‘The Croods: A New Age’ review: Overstuffed sequel has heart


Croo-oods! Meet the Croo-oods! They’re a modern Pleistocene era family!

That was the gist of 2013’s “The Croods,” a DreamWorks animated film about a prehistoric household, that dug up the formula once embraced by 1960s shows such as “The Flintstones,” “The Jetsons” and “The Munsters” — “they’re a family just like yours and mine, but with a twist!”

The OK first movie, a whopping seven years ago, sought to answer the age-old question: “What if cavemen spoke English?”

The fun sequel, with a smidge more ambition than its predecessor, tacks on, “What if cavemen met non-cavemen?”

Answer: hijinks, and lots of ’em.

This time around, the Croods, voiced by the strange ensemble of Nicolas Cage, Catherine Keener, Emma Stone, Cloris Leachman and Clark Duke, leave home and encounter the Bettermans, a posh and more recognizably human clan.

The Bettermans (Peter Dinklage, Leslie Mann and Kelly Marie Tran) are a kind of hippie Swiss Family Robinson. They live in a treehouse in the middle of a walled-off Garden of Eden where they farm crops and keep groovy. Did flip-flops exist 12,000 years ago? I studied theater in college — who am I to say?

The two families’ country-mouse-city-mouse vibe adds some “Odd Couple”-esque complications. Crood dad Grug (Cage, who’s got a creepy voice for a kids movie) prefers a more rugged lifestyle, whereas Betterman pop Phil (Dinklage) likes to chillax in a steamy sauna. Eep (Stone) teaches shy Hope Betterman (Mann) the thrills of joyriding . . . on a saber-toothed tiger. And Guy (Ryan Reynolds), the abandoned human from the original film, thinks he’s found a new home with his own kind, where he fits in better.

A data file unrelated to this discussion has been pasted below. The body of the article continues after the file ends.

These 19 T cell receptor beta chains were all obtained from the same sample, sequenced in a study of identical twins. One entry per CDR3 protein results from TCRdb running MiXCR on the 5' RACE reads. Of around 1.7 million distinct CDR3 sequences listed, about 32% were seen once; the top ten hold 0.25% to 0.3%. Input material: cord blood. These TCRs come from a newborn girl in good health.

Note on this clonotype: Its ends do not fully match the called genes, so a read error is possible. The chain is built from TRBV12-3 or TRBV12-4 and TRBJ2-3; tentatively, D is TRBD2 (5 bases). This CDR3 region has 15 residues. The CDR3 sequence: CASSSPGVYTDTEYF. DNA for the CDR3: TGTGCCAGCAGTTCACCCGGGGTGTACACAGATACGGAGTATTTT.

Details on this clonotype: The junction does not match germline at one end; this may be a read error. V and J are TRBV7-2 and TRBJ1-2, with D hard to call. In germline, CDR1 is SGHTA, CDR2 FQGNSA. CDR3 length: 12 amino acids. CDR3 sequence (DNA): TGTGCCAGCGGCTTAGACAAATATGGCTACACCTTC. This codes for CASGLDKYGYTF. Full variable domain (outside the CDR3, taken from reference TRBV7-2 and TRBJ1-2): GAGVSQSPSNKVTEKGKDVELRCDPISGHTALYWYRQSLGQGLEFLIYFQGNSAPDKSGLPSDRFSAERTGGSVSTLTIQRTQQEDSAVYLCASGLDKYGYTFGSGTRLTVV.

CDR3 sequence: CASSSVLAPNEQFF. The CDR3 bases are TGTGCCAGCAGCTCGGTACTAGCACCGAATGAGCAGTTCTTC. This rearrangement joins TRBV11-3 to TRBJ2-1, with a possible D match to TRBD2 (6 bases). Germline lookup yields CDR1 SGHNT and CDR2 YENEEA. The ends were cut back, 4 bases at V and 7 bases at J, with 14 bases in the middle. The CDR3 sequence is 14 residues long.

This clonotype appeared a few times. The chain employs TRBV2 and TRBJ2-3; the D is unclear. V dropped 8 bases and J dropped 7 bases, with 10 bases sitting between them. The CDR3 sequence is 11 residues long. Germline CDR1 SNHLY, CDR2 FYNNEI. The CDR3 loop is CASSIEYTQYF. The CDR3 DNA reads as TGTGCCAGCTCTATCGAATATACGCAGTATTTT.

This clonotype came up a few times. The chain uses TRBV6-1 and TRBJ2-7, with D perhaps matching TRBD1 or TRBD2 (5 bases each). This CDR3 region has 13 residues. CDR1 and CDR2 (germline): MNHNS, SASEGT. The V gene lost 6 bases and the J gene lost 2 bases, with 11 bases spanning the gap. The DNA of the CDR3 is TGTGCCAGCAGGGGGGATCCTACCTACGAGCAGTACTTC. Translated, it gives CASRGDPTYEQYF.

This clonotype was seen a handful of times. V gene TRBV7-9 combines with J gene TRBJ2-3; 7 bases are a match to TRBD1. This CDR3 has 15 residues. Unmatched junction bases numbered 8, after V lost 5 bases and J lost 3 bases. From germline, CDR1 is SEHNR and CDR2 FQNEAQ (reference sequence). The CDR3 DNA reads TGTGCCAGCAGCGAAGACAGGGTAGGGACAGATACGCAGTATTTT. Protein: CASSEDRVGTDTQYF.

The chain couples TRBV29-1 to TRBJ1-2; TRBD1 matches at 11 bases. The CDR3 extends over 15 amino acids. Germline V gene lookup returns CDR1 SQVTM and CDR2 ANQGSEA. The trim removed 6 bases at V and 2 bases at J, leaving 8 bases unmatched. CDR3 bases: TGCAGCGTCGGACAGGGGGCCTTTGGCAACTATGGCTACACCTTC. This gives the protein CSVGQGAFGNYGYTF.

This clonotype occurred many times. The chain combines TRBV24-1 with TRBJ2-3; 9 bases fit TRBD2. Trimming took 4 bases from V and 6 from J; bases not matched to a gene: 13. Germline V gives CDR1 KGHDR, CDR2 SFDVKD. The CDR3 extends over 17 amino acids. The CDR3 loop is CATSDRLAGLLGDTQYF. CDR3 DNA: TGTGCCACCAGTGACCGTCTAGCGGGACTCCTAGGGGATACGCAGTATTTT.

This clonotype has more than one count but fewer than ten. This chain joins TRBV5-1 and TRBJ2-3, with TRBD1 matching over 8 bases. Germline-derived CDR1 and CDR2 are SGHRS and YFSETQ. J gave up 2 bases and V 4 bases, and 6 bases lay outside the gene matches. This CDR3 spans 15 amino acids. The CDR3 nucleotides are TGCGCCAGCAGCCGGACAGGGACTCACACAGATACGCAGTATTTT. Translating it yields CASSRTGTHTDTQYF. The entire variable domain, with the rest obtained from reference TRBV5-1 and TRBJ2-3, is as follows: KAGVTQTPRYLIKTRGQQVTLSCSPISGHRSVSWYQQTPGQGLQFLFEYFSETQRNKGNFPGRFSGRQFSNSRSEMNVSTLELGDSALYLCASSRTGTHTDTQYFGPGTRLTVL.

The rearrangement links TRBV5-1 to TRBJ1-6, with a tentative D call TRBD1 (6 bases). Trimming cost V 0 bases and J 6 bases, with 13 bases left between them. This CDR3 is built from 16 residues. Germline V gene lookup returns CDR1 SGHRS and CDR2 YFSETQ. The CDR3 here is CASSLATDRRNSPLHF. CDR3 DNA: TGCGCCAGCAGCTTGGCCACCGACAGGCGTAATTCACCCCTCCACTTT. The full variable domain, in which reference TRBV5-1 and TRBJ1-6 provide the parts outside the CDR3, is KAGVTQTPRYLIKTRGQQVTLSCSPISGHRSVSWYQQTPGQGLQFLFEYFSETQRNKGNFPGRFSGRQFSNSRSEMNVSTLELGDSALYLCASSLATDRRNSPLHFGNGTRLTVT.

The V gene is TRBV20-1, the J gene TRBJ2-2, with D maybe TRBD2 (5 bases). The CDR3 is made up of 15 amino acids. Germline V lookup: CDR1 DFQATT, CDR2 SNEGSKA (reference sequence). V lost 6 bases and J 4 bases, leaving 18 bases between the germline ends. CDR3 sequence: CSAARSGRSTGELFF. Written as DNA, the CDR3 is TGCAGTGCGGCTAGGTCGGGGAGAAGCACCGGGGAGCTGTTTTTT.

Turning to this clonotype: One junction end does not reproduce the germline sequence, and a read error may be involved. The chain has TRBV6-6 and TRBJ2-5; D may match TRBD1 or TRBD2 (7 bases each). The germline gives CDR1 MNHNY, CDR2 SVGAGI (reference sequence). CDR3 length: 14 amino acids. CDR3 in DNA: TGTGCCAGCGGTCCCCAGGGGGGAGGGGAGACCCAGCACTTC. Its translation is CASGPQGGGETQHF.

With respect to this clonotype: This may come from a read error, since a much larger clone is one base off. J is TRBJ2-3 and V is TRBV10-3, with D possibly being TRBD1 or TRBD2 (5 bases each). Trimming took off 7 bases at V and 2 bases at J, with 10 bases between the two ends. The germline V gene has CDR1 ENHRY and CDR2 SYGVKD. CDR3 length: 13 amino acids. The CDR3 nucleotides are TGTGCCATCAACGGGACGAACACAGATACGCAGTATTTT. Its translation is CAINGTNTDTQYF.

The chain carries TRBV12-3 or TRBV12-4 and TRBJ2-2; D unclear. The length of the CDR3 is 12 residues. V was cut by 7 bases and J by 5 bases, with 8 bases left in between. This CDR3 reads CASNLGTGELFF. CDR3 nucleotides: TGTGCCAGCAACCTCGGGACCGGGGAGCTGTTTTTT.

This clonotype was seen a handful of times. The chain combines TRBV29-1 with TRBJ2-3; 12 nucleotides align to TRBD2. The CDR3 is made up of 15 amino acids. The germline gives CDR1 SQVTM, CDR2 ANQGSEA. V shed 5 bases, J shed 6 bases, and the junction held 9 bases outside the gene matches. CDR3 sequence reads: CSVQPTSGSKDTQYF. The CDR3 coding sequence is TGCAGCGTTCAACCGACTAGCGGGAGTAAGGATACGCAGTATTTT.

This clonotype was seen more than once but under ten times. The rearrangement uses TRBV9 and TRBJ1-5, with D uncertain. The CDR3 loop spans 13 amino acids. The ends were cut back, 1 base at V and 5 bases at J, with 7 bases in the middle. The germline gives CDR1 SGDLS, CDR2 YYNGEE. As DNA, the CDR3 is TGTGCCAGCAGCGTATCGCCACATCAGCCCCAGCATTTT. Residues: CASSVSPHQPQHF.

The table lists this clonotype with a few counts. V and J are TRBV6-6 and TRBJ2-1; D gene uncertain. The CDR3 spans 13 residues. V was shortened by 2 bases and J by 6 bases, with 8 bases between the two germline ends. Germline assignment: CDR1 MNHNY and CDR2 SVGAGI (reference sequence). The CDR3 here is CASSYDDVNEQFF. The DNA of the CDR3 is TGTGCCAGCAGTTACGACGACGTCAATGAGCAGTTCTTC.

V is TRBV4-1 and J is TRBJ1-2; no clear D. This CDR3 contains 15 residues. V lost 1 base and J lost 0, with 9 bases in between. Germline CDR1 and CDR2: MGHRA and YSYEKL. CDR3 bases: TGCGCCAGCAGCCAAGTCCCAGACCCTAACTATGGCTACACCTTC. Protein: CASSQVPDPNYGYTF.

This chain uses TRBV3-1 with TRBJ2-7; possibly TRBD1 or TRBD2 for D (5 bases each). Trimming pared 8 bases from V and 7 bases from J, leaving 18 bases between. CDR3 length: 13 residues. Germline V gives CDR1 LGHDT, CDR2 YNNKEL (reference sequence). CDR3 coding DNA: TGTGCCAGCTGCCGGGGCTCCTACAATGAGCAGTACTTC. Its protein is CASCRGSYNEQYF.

Setting “A New Age” in a whimsical garden adds a pop of neon color to director Joel Crawford’s flick, even if its vibrancy sometimes verges on “Rainbow Brite.” Especially during the tiger ride, when the girls are wowed by giant orange-pink insects that resemble leaves, the movie glistens.

The film is overstuffed with comedy material, though. There’s a time-period-appropriate gag for everything — the TV is just a hole in the wall that they watch birds through — and the jokes are nonstop. The best moments of animated films are often the most serene.

But as the CGI Wars between DreamWorks and Pixar go, I’ve sided with DreamWorks over the years because their wonderful movies such as “Shrek,” “How To Train Your Dragon” and “Kung Fu Panda” prize feelings over brains. Sure they’re smart, but, unlike much of Pixar, not card-carrying Mensa members. “The Croods” is a B-side for them in terms of creativity, however its heart is definitely not made of stone.